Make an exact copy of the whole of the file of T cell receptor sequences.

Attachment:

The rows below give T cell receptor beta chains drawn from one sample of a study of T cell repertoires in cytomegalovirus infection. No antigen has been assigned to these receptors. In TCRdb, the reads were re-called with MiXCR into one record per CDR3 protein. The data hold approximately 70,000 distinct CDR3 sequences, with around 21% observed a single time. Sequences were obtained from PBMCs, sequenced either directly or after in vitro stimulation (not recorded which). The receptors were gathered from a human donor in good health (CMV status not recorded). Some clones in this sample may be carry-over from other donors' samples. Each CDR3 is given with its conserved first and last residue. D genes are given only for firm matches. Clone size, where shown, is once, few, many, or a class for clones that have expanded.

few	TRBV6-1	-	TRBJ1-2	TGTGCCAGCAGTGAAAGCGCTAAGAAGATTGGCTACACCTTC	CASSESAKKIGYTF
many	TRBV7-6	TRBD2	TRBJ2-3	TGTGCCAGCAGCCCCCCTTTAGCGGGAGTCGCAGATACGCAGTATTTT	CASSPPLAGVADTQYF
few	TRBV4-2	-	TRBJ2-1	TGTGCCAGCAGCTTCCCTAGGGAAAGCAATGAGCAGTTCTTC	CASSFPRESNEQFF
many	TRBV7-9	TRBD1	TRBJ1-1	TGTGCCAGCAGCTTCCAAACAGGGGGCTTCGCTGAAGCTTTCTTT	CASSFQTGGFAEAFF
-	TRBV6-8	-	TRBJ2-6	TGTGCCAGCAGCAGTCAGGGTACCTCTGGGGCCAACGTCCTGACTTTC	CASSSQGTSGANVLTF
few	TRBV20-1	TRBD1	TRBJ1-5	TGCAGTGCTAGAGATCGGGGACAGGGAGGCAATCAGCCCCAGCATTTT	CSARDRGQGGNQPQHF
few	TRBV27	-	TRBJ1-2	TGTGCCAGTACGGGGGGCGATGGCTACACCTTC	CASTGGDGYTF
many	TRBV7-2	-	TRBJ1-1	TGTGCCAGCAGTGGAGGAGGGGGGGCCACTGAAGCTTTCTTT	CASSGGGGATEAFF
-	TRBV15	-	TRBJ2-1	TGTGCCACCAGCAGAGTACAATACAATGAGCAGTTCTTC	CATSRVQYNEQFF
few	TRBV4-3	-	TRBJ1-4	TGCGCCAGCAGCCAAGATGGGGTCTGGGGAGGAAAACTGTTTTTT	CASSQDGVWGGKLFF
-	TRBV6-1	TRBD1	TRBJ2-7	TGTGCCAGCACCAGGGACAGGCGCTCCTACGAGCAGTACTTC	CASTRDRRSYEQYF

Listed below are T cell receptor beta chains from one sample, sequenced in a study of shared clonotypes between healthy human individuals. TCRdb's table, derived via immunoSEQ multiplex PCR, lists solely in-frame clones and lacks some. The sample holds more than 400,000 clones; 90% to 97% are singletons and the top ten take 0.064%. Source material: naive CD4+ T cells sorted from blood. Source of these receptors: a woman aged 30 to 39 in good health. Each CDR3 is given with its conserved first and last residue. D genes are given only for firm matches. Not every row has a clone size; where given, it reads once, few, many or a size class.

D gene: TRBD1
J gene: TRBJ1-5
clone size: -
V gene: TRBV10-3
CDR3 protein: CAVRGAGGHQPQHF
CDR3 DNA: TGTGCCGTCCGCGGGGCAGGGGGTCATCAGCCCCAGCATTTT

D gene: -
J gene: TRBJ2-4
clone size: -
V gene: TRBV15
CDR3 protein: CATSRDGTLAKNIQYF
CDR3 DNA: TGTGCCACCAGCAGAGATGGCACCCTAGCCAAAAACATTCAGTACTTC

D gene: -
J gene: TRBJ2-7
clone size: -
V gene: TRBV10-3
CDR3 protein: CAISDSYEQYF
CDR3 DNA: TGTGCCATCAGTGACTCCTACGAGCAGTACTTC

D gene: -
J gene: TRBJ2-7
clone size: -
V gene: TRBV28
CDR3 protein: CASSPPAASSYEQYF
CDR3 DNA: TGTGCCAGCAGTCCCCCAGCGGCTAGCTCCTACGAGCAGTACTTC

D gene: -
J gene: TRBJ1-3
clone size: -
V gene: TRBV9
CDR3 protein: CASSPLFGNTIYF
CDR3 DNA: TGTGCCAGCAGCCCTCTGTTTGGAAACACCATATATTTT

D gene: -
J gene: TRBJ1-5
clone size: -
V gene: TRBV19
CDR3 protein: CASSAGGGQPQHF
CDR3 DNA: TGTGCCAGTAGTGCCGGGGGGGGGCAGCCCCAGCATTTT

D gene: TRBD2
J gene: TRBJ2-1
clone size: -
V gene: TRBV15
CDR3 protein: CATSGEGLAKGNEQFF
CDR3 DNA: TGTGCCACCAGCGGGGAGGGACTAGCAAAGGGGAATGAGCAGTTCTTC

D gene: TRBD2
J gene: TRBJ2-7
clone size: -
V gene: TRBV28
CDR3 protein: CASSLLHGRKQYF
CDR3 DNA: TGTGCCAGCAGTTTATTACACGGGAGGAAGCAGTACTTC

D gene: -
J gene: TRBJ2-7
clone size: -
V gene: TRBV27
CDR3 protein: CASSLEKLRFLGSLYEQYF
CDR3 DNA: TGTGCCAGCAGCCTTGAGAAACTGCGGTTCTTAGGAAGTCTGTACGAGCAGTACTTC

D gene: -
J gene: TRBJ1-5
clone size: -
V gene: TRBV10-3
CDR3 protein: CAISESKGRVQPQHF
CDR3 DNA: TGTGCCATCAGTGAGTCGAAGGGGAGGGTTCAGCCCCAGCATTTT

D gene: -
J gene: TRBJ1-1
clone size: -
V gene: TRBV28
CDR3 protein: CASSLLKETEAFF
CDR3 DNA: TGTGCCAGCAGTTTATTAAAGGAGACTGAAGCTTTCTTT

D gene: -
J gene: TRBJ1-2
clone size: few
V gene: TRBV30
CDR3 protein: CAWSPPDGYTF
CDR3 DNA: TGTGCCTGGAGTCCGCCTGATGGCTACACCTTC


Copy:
The rows below give T cell receptor beta chains drawn from one sample of a study of T cell repertoires in cytomegalovirus infection. No antigen has been assigned to these receptors. In TCRdb, the reads were re-called with MiXCR into one record per CDR3 protein. The data hold approximately 70,000 distinct CDR3 sequences, with around 21% observed a single time. Sequences were obtained from PBMCs, sequenced either directly or after in vitro stimulation (not recorded which). The receptors were gathered from a human donor in good health (CMV status not recorded). Some clones in this sample may be carry-over from other donors' samples. Each CDR3 is given with its conserved first and last residue. D genes are given only for firm matches. Clone size, where shown, is once, few, many, or a class for clones that have expanded.

few	TRBV6-1	-	TRBJ1-2	TGTGCCAGCAGTGAAAGCGCTAAGAAGATTGGCTACACCTTC	CASSESAKKIGYTF
many	TRBV7-6	TRBD2	TRBJ2-3	TGTGCCAGCAGCCCCCCTTTAGCGGGAGTCGCAGATACGCAGTATTTT	CASSPPLAGVADTQYF
few	TRBV4-2	-	TRBJ2-1	TGTGCCAGCAGCTTCCCTAGGGAAAGCAATGAGCAGTTCTTC	CASSFPRESNEQFF
many	TRBV7-9	TRBD1	TRBJ1-1	TGTGCCAGCAGCTTCCAAACAGGGGGCTTCGCTGAAGCTTTCTTT	CASSFQTGGFAEAFF
-	TRBV6-8	-	TRBJ2-6	TGTGCCAGCAGCAGTCAGGGTACCTCTGGGGCCAACGTCCTGACTTTC	CASSSQGTSGANVLTF
few	TRBV20-1	TRBD1	TRBJ1-5	TGCAGTGCTAGAGATCGGGGACAGGGAGGCAATCAGCCCCAGCATTTT	CSARDRGQGGNQPQHF
few	TRBV27	-	TRBJ1-2	TGTGCCAGTACGGGGGGCGATGGCTACACCTTC	CASTGGDGYTF
many	TRBV7-2	-	TRBJ1-1	TGTGCCAGCAGTGGAGGAGGGGGGGCCACTGAAGCTTTCTTT	CASSGGGGATEAFF
-	TRBV15	-	TRBJ2-1	TGTGCCACCAGCAGAGTACAATACAATGAGCAGTTCTTC	CATSRVQYNEQFF
few	TRBV4-3	-	TRBJ1-4	TGCGCCAGCAGCCAAGATGGGGTCTGGGGAGGAAAACTGTTTTTT	CASSQDGVWGGKLFF
-	TRBV6-1	TRBD1	TRBJ2-7	TGTGCCAGCACCAGGGACAGGCGCTCCTACGAGCAGTACTTC	CASTRDRRSYEQYF

Listed below are T cell receptor beta chains from one sample, sequenced in a study of shared clonotypes between healthy human individuals. TCRdb's table, derived via immunoSEQ multiplex PCR, lists solely in-frame clones and lacks some. The sample holds more than 400,000 clones; 90% to 97% are singletons and the top ten take 0.064%. Source material: naive CD4+ T cells sorted from blood. Source of these receptors: a woman aged 30 to 39 in good health. Each CDR3 is given with its conserved first and last residue. D genes are given only for firm matches. Not every row has a clone size; where given, it reads once, few, many or a size class.

D gene: TRBD1
J gene: TRBJ1-5
clone size: -
V gene: TRBV10-3
CDR3 protein: CAVRGAGGHQPQHF
CDR3 DNA: TGTGCCGTCCGCGGGGCAGGGGGTCATCAGCCCCAGCATTTT

D gene: -
J gene: TRBJ2-4
clone size: -
V gene: TRBV15
CDR3 protein: CATSRDGTLAKNIQYF
CDR3 DNA: TGTGCCACCAGCAGAGATGGCACCCTAGCCAAAAACATTCAGTACTTC

D gene: -
J gene: TRBJ2-7
clone size: -
V gene: TRBV10-3
CDR3 protein: CAISDSYEQYF
CDR3 DNA: TGTGCCATCAGTGACTCCTACGAGCAGTACTTC

D gene: -
J gene: TRBJ2-7
clone size: -
V gene: TRBV28
CDR3 protein: CASSPPAASSYEQYF
CDR3 DNA: TGTGCCAGCAGTCCCCCAGCGGCTAGCTCCTACGAGCAGTACTTC

D gene: -
J gene: TRBJ1-3
clone size: -
V gene: TRBV9
CDR3 protein: CASSPLFGNTIYF
CDR3 DNA: TGTGCCAGCAGCCCTCTGTTTGGAAACACCATATATTTT

D gene: -
J gene: TRBJ1-5
clone size: -
V gene: TRBV19
CDR3 protein: CASSAGGGQPQHF
CDR3 DNA: TGTGCCAGTAGTGCCGGGGGGGGGCAGCCCCAGCATTTT

D gene: TRBD2
J gene: TRBJ2-1
clone size: -
V gene: TRBV15
CDR3 protein: CATSGEGLAKGNEQFF
CDR3 DNA: TGTGCCACCAGCGGGGAGGGACTAGCAAAGGGGAATGAGCAGTTCTTC

D gene: TRBD2
J gene: TRBJ2-7
clone size: -
V gene: TRBV28
CDR3 protein: CASSLLHGRKQYF
CDR3 DNA: TGTGCCAGCAGTTTATTACACGGGAGGAAGCAGTACTTC

D gene: -
J gene: TRBJ2-7
clone size: -
V gene: TRBV27
CDR3 protein: CASSLEKLRFLGSLYEQYF
CDR3 DNA: TGTGCCAGCAGCCTTGAGAAACTGCGGTTCTTAGGAAGTCTGTACGAGCAGTACTTC

D gene: -
J gene: TRBJ1-5
clone size: -
V gene: TRBV10-3
CDR3 protein: CAISESKGRVQPQHF
CDR3 DNA: TGTGCCATCAGTGAGTCGAAGGGGAGGGTTCAGCCCCAGCATTTT

D gene: -
J gene: TRBJ1-1
clone size: -
V gene: TRBV28
CDR3 protein: CASSLLKETEAFF
CDR3 DNA: TGTGCCAGCAGTTTATTAAAGGAGACTGAAGCTTTCTTT

D gene: -
J gene: TRBJ1-2
clone size: few
V gene: TRBV30
CDR3 protein: CAWSPPDGYTF
CDR3 DNA: TGTGCCTGGAGTCCGCCTGATGGCTACACCTTC